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Volume XII, Number 182

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Colorado AG Issues Guidance on Data Security Best Practices

The Colorado AG recently issued guidance on practices companies should consider to safeguard consumer data. This guidance was issued in response to companies asking what “reasonable” security means. While noting that the standard is a flexible one and calls for case-by-case determinations, the AG highlighted activities it will weigh when making a decision on whether companies are acting reasonably to safeguard information.

Specifically, the AG noted a few practices as critical when determining whether a company is acting reasonably to safeguard information. These include identifying and managing data (including proper retention practices). The AG also noted having and implementing a written information security policy and incident response plan. The CO AG also placed importance on ensuring that vendors have proper security measures in place.

Altogether, nine practices were highlighted. These include advising companies to:

  1. Inventory types of data collected and establish systems to store and manage data.

  2. Develop a written information security policy.

  3. Adopt a written data incident response plan.

  4. Manage vendors’ security.

  5. Train employees to prevent and respond to cybersecurity incidents.

  6. Follow the Department of Law’s ransomware guidance.

  7. Notify affected individuals and the Colorado AG of a breach, as required under law.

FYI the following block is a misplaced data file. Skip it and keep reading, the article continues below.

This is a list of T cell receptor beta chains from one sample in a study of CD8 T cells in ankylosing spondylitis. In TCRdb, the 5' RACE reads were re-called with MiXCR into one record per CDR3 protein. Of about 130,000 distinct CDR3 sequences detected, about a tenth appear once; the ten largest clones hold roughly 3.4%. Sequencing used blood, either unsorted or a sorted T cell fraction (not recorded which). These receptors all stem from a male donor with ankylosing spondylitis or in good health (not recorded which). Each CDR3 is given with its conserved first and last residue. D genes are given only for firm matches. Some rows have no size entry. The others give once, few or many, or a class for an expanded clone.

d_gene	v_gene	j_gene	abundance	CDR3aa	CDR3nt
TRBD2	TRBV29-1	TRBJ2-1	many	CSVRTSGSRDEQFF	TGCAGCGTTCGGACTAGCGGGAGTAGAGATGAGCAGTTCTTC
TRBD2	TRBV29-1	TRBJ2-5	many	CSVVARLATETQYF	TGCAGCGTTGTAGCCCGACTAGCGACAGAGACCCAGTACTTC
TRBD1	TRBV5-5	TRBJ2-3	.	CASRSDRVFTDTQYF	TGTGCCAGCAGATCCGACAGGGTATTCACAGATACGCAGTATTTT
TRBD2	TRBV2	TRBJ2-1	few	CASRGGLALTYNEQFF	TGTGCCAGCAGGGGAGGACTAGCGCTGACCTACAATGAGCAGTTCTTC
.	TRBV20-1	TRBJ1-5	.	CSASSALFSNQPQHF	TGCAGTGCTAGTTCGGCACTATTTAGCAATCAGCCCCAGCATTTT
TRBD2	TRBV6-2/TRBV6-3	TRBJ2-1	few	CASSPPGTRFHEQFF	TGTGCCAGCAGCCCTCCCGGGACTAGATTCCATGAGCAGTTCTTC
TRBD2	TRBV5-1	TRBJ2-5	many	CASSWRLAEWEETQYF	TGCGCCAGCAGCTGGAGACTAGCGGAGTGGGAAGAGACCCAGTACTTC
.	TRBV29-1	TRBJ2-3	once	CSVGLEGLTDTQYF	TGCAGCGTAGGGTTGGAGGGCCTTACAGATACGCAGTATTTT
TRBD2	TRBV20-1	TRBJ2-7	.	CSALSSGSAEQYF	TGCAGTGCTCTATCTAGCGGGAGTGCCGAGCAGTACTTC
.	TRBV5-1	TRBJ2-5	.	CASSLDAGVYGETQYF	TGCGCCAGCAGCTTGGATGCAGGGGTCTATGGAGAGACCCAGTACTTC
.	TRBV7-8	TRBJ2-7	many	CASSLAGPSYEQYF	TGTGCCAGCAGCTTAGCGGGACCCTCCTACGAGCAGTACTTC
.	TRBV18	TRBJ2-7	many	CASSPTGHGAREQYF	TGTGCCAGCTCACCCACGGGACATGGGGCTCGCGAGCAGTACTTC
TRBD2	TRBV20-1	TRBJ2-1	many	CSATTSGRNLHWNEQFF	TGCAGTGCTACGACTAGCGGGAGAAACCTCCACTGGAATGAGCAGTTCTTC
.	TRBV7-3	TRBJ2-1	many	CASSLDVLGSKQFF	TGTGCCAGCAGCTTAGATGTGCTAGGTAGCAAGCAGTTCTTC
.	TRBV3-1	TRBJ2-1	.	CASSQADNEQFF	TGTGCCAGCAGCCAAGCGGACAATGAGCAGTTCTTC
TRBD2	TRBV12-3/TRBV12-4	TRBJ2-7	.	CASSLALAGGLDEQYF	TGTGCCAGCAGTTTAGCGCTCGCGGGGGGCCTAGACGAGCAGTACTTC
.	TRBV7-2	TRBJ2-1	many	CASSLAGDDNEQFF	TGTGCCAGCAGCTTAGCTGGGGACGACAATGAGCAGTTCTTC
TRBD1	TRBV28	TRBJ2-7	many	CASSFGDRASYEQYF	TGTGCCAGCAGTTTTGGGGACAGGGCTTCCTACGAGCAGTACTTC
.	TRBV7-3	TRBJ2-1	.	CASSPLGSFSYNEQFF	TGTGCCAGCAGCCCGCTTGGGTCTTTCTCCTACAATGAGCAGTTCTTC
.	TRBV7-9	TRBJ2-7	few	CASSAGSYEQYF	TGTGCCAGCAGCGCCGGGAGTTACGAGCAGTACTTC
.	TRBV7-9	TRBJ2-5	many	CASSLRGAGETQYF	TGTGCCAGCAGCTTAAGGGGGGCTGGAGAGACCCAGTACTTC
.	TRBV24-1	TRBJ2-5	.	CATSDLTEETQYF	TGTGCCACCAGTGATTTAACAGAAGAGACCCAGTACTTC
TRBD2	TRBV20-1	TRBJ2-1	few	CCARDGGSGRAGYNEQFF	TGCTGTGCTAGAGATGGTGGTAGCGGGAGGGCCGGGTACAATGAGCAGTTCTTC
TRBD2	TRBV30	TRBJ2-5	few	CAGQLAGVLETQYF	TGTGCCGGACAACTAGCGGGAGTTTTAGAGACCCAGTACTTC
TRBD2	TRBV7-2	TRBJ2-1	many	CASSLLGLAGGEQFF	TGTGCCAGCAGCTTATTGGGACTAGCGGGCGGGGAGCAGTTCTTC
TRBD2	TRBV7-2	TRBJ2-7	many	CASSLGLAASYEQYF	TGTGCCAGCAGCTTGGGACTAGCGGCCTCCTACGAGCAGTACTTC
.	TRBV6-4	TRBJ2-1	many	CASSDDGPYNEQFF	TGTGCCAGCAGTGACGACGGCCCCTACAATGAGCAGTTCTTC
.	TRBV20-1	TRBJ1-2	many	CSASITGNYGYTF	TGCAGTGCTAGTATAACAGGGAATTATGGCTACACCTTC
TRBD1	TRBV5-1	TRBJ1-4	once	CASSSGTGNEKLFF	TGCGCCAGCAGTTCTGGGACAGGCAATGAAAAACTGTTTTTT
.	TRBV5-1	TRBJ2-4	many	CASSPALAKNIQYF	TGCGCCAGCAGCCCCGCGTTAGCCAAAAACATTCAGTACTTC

8. Protect affected individuals of a data breach from identity theft and harm.

  9. Review and update security policies regularly.

This guidance comes in light of the upcoming Colorado Privacy Act (CPA), which we previously covered here. The CO AG also announced rulemaking for the CPA to begin soon, with the adoption of final rules expected by early next year.

Putting it Into Practice: The CO AG’s advice signals the growing expectations of the steps companies should take to protect information. This follows the trend of other state AG’s issuing cybersecurity guidance. For example, the New York AG recently issued information on how to protect against credential stuffing attacks.

Copyright © 2022, Sheppard Mullin Richter & Hampton LLP.National Law Review, Volume XII, Number 45
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About this Author

Julia Kadish is an attorney in the Intellectual Property Practice Group in the firm's Chicago office.

Areas of Practice

Julia's practice focuses on data breach response and preparedness, reviewing clients' products and services for privacy implications, drafting online terms and conditions and privacy policies, and advising clients on cross-border data transfers and compliance with US and international privacy regulations and standards. She also workes on drafting and negotiating software licenses, data security exhibits, big data licenses, professional...

312.499.6334
Dhara Shah Law Clerk Chicago Shephard Mullin Richter & Hampton LLP
Law Clerk

Dhara Shah is an law clerk in the Intellectual Practice Group in the firm’s Chicago office.

312-499-6336
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